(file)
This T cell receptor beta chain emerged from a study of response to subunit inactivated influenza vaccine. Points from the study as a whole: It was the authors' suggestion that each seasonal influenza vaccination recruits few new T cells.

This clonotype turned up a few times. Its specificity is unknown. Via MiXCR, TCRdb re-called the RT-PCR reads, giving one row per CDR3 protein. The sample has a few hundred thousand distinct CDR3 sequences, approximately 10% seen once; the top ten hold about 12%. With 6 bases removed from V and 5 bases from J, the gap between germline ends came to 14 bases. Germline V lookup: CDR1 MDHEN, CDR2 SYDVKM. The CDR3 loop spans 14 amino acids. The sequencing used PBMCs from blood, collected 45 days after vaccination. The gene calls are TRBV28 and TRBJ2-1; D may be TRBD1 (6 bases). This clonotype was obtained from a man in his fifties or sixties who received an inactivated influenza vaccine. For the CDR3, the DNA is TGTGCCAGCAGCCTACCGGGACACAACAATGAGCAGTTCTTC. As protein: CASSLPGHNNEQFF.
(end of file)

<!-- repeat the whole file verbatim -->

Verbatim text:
This T cell receptor beta chain emerged from a study of response to subunit inactivated influenza vaccine. Points from the study as a whole: It was the authors' suggestion that each seasonal influenza vaccination recruits few new T cells.

This clonotype turned up a few times. Its specificity is unknown. Via MiXCR, TCRdb re-called the RT-PCR reads, giving one row per CDR3 protein. The sample has a few hundred thousand distinct CDR3 sequences, approximately 10% seen once; the top ten hold about 12%. With 6 bases removed from V and 5 bases from J, the gap between germline ends came to 14 bases. Germline V lookup: CDR1 MDHEN, CDR2 SYDVKM. The CDR3 loop spans 14 amino acids. The sequencing used PBMCs from blood, collected 45 days after vaccination. The gene calls are TRBV28 and TRBJ2-1; D may be TRBD1 (6 bases). This clonotype was obtained from a man in his fifties or sixties who received an inactivated influenza vaccine. For the CDR3, the DNA is TGTGCCAGCAGCCTACCGGGACACAACAATGAGCAGTTCTTC. As protein: CASSLPGHNNEQFF.